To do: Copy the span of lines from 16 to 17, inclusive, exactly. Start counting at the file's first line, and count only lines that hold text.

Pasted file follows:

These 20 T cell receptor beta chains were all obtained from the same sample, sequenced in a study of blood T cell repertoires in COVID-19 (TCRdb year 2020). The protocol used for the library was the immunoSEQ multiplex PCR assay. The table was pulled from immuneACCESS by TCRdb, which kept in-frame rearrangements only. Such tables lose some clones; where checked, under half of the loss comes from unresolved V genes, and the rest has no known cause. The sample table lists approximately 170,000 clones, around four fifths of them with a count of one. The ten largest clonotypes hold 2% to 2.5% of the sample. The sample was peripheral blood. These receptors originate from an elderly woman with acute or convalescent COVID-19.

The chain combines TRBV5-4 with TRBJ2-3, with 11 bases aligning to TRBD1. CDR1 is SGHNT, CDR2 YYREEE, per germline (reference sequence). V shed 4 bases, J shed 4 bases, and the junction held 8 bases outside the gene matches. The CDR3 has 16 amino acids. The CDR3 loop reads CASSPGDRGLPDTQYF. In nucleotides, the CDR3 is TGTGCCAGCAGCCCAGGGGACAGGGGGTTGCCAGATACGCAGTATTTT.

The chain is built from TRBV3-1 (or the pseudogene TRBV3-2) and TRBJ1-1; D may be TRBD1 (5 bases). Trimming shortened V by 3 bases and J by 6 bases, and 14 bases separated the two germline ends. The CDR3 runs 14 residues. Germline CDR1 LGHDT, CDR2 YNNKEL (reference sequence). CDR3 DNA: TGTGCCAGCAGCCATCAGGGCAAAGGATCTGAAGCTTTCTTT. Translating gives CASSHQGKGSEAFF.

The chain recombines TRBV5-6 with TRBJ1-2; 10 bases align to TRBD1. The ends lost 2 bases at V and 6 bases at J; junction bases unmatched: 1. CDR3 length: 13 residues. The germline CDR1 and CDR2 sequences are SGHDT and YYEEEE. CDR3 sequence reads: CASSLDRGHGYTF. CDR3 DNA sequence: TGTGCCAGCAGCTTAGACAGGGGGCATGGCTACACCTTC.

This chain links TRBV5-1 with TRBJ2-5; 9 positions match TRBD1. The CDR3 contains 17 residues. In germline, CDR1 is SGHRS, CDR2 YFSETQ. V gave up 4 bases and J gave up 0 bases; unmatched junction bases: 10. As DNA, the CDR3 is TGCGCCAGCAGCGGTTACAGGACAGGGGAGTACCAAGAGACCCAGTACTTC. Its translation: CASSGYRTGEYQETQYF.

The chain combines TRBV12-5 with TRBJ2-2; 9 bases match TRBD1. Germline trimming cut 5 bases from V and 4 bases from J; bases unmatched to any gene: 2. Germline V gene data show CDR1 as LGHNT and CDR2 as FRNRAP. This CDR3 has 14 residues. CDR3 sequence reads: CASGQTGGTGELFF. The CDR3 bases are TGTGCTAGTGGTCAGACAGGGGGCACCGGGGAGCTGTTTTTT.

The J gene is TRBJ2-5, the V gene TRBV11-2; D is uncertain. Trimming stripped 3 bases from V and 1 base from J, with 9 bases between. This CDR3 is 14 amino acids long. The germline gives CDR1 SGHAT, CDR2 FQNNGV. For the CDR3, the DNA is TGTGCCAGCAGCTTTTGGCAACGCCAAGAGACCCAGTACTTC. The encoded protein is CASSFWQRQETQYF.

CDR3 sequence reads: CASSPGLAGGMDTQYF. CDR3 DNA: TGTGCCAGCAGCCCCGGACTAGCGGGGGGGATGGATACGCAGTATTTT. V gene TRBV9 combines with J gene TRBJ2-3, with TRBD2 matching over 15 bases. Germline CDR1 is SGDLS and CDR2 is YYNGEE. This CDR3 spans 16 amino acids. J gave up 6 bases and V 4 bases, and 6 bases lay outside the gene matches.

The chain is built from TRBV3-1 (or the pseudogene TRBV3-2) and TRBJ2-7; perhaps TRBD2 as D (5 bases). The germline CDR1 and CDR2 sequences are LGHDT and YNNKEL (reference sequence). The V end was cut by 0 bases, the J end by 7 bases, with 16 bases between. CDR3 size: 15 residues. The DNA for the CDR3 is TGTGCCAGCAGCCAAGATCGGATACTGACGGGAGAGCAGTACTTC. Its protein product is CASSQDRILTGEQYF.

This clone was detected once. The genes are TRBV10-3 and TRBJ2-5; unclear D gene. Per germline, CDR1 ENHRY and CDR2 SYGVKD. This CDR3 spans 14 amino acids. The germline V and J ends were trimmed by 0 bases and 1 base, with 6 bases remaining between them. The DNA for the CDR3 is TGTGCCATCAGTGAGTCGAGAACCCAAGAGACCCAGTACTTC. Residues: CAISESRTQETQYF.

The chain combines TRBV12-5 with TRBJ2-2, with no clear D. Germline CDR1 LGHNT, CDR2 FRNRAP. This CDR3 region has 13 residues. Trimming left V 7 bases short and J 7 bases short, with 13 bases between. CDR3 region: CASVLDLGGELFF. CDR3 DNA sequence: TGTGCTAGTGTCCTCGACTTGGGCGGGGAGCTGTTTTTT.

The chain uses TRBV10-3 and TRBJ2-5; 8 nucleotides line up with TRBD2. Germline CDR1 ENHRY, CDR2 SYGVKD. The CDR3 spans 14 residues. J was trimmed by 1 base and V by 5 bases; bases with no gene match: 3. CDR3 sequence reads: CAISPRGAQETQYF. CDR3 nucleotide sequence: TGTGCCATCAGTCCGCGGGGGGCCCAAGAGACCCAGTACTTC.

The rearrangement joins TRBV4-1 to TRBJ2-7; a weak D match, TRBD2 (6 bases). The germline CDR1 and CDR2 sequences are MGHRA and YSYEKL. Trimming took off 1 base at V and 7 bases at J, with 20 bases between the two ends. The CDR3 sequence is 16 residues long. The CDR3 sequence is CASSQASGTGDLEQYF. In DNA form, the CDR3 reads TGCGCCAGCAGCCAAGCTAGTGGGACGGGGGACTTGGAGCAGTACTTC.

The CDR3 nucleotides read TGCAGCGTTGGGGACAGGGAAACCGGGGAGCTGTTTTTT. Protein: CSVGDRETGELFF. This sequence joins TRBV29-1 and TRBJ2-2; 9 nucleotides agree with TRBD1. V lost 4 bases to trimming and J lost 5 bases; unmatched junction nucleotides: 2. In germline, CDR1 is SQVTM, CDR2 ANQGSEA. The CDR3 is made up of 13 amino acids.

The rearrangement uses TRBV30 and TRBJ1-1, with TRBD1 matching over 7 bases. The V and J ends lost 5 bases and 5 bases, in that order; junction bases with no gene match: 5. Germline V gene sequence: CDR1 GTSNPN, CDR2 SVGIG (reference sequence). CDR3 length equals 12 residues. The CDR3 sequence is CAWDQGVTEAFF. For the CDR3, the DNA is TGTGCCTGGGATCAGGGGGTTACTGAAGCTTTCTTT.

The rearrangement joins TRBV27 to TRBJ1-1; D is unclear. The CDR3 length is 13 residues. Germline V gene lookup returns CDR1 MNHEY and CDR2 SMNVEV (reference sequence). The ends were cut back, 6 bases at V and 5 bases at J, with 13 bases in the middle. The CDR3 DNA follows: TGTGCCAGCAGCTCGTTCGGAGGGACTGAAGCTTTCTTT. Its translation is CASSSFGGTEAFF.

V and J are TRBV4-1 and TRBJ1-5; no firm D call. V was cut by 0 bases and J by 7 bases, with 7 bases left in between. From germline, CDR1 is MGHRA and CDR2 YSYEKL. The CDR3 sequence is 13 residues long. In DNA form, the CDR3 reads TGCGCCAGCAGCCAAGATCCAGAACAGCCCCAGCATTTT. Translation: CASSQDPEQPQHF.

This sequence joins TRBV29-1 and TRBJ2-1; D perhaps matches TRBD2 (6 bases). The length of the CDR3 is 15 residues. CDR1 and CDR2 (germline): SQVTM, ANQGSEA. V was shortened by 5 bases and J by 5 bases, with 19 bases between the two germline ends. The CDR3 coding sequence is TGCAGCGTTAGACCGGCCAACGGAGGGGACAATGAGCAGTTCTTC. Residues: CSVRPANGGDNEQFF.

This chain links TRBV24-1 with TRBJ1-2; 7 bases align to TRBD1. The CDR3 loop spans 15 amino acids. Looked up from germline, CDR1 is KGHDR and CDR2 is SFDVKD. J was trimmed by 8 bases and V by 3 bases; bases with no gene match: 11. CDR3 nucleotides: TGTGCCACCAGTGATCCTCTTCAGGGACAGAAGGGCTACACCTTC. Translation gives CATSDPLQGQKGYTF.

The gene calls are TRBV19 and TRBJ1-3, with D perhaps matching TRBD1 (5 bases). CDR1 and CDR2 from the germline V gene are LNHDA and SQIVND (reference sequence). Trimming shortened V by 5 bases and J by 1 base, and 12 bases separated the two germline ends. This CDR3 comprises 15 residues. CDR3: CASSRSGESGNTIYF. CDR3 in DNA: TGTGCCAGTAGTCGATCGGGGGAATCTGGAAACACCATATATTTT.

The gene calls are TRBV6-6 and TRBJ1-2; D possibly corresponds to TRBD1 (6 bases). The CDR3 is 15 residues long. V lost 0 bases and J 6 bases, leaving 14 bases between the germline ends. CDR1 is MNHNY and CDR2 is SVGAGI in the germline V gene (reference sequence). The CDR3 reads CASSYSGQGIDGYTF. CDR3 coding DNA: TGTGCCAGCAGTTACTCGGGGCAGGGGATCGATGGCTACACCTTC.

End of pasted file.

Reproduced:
The rearrangement joins TRBV27 to TRBJ1-1; D is unclear. The CDR3 length is 13 residues. Germline V gene lookup returns CDR1 MNHEY and CDR2 SMNVEV (reference sequence). The ends were cut back, 6 bases at V and 5 bases at J, with 13 bases in the middle. The CDR3 DNA follows: TGTGCCAGCAGCTCGTTCGGAGGGACTGAAGCTTTCTTT. Its translation is CASSSFGGTEAFF.

V and J are TRBV4-1 and TRBJ1-5; no firm D call. V was cut by 0 bases and J by 7 bases, with 7 bases left in between. From germline, CDR1 is MGHRA and CDR2 YSYEKL. The CDR3 sequence is 13 residues long. In DNA form, the CDR3 reads TGCGCCAGCAGCCAAGATCCAGAACAGCCCCAGCATTTT. Translation: CASSQDPEQPQHF.